Companies seek to harness shale gas
CHARLESTON, W.Va. -- South Charleston-based Aither Chemicals isn't the only startup with hopes of converting natural gas from the Marcellus Shale into a variety of widely used chemicals.
Aither has a process that uses ethane as a feedstock. The company has said its process uses 80 percent less energy and produces 90 percent less carbon dioxide output than the conventional steam-based cracker technology used by Shell Oil and others.
Siluria Technologies Inc. of San Francisco says it harnesses a combination of nanomaterial science, biotechnology and chemical engineering to convert methane into useful chemicals.
Len Dolhert, chief executive officer of Aither, said he knows about Siluria.
"They are not competitors, and our technologies could be complementary," he said. "They want to use methane as a feedstock, while Aither uses ethane.
"It's worth noting that Aither's technology is ready for commercialization now, while Siluria is in a very challenging field where researchers have worked for over 30 years," Dolhert said. "It does not appear they, or anyone else, have developed a commercially viable (methane) process yet."
Siluria says on its website that it has raised more than $63 million. The Wall Street Journal reported on Monday that the most recent cash infusion, $30 million, came from Bright Capital, a Russian-based venture capital fund, and Vulcan Capital, a fund affiliated with Microsoft co-founder Paul Allen.
In January Aither enlisted Pittsburgh-based Renewable Manufacturing Gateway to help raise $750 million. Dolhert said in February that Aither had raised over $1 million from a variety of sources.
On the topic of Aither Chemicals: Company spokesman Jason Keeling pointed out that Dolhert will be the keynote speaker Tuesday at Pittsburgh Chemical Day, an event that is expected to draw more than 400 attendees.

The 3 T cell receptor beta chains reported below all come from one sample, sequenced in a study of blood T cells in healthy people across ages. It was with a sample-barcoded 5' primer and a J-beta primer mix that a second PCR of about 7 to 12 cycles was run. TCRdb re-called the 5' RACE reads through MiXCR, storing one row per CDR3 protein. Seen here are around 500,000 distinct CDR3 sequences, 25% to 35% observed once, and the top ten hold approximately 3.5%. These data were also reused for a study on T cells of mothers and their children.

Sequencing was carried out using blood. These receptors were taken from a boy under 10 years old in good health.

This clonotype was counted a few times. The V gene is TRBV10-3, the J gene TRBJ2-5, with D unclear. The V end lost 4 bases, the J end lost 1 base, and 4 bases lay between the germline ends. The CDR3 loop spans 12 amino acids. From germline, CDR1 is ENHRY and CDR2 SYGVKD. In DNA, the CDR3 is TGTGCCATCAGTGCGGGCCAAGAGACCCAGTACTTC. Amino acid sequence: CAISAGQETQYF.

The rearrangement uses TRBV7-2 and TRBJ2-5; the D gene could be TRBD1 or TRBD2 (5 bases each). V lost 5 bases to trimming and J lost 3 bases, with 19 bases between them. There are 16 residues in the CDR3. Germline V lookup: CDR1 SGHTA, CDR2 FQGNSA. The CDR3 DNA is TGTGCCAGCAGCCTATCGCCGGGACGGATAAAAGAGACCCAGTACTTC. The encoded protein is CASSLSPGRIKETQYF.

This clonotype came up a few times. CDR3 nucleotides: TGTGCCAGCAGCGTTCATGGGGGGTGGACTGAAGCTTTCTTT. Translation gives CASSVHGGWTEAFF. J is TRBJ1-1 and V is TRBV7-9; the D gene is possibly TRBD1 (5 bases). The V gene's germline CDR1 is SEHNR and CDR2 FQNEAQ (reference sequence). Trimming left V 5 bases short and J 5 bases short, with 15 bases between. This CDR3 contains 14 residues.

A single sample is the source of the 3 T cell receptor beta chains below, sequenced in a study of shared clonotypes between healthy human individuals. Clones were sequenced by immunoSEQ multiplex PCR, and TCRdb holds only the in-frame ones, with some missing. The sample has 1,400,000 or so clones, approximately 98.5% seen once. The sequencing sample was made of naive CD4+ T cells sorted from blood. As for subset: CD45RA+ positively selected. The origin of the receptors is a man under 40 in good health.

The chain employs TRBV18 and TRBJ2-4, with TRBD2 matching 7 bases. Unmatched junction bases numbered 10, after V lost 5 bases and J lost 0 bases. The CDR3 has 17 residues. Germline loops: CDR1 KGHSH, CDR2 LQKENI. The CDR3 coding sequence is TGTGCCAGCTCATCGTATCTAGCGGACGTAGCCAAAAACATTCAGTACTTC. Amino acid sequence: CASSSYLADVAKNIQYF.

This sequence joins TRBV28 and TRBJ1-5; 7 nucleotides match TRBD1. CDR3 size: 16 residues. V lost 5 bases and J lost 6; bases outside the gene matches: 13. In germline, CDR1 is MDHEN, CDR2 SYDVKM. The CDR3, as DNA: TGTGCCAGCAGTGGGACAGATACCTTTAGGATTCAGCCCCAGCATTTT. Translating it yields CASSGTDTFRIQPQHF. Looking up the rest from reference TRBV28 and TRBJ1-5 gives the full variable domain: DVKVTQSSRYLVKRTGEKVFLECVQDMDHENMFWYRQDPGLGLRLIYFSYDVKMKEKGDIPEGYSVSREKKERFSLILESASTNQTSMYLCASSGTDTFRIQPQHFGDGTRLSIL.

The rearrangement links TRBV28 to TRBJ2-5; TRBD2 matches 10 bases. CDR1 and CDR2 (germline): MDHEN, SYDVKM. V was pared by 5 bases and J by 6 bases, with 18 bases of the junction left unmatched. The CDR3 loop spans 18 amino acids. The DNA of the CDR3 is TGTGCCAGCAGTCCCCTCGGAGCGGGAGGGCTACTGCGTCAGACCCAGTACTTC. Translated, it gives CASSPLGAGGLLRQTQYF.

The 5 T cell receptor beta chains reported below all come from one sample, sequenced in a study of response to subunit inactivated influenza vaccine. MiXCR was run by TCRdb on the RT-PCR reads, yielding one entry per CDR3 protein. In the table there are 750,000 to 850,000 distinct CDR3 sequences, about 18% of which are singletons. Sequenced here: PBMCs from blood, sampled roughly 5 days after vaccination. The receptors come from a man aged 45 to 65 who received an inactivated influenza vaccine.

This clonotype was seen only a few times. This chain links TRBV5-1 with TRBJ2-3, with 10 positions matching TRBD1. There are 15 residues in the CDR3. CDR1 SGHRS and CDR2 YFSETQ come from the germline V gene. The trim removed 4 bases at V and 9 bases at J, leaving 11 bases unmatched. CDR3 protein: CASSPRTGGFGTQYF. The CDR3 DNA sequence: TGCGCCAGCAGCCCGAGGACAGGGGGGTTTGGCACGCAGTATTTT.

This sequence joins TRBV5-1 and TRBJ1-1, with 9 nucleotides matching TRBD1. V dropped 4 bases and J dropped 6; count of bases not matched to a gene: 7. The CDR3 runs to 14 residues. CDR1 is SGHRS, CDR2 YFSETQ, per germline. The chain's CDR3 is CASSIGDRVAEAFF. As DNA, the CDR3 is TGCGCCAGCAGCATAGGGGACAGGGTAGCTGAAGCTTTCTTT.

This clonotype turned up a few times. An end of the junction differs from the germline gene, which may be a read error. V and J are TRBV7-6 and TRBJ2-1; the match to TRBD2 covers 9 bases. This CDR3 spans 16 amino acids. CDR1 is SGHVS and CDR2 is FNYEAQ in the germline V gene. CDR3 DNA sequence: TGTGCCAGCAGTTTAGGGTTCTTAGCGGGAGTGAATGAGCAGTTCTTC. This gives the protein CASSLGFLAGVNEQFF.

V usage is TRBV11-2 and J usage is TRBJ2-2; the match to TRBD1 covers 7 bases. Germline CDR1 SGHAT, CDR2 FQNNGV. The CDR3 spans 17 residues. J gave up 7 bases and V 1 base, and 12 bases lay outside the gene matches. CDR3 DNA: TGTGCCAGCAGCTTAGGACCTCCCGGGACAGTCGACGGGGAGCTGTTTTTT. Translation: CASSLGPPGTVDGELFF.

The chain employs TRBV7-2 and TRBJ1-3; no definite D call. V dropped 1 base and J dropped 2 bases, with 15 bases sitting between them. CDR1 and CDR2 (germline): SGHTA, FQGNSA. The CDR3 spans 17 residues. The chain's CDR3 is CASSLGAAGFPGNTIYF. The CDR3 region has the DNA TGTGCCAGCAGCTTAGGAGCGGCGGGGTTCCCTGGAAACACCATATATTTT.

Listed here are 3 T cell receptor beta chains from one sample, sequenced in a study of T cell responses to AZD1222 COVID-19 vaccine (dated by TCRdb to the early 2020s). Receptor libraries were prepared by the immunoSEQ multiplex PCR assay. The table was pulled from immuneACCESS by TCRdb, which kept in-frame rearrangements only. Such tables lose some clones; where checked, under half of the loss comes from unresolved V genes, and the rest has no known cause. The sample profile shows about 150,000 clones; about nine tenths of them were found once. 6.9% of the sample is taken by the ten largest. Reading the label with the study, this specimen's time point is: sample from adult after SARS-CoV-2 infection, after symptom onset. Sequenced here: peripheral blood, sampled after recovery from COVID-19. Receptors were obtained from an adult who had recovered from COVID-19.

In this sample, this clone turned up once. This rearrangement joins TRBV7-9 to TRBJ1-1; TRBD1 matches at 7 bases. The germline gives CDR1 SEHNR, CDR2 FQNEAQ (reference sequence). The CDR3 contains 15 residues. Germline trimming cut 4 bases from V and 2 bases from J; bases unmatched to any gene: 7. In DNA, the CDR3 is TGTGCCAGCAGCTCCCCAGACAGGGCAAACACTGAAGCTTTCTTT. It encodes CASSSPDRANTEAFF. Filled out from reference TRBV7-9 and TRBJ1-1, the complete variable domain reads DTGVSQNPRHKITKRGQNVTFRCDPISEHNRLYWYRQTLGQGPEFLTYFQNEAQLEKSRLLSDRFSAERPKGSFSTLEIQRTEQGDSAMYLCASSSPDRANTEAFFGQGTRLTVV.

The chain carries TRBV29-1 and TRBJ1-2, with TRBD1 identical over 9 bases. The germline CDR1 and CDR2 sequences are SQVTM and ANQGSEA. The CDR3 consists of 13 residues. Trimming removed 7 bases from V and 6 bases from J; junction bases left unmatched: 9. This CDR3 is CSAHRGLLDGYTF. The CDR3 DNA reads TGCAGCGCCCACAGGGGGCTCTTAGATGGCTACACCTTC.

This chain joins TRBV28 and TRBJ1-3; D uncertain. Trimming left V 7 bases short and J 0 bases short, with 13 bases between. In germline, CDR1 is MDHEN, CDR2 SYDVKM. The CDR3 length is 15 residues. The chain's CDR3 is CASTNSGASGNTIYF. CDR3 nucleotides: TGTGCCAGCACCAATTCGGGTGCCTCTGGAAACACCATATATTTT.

The one-day forum is designed to promote idea sharing and provide insight into current key issues affecting the chemical industry.
Last year's speaker was the CEO of NOVA Chemicals. The 2010 keynote speaker was Greg Babe, who recently retired as president and CEO of Bayer Corp. and Bayer MaterialScience.
American Electric Power, whose Appalachian Power subsidiary serves southern West Virginia, and FirstEnergy Corp., whose Monongahela Power and Potomac Edison subsidiaries serve northern and eastern West Virginia, have been named "Top Utilities in Economic Development for 2012" by Site Selection magazine.
The magazine's Adam Bruns wrote, "AEP's efforts are receiving added emphasis with the recent hiring of Mark James to lead the system's economic development efforts, as well as the hiring of John Smolak to lead economic development for Appalachian Power."
FirstEnergy announced Wednesday that it is conducting an organizational study that is expected to result in the elimination of about 200 employees.
According to company spokesman Mark Durbin, FirstEnergy has about 17,000 employees. Of that total, about 1,700 are in West Virginia.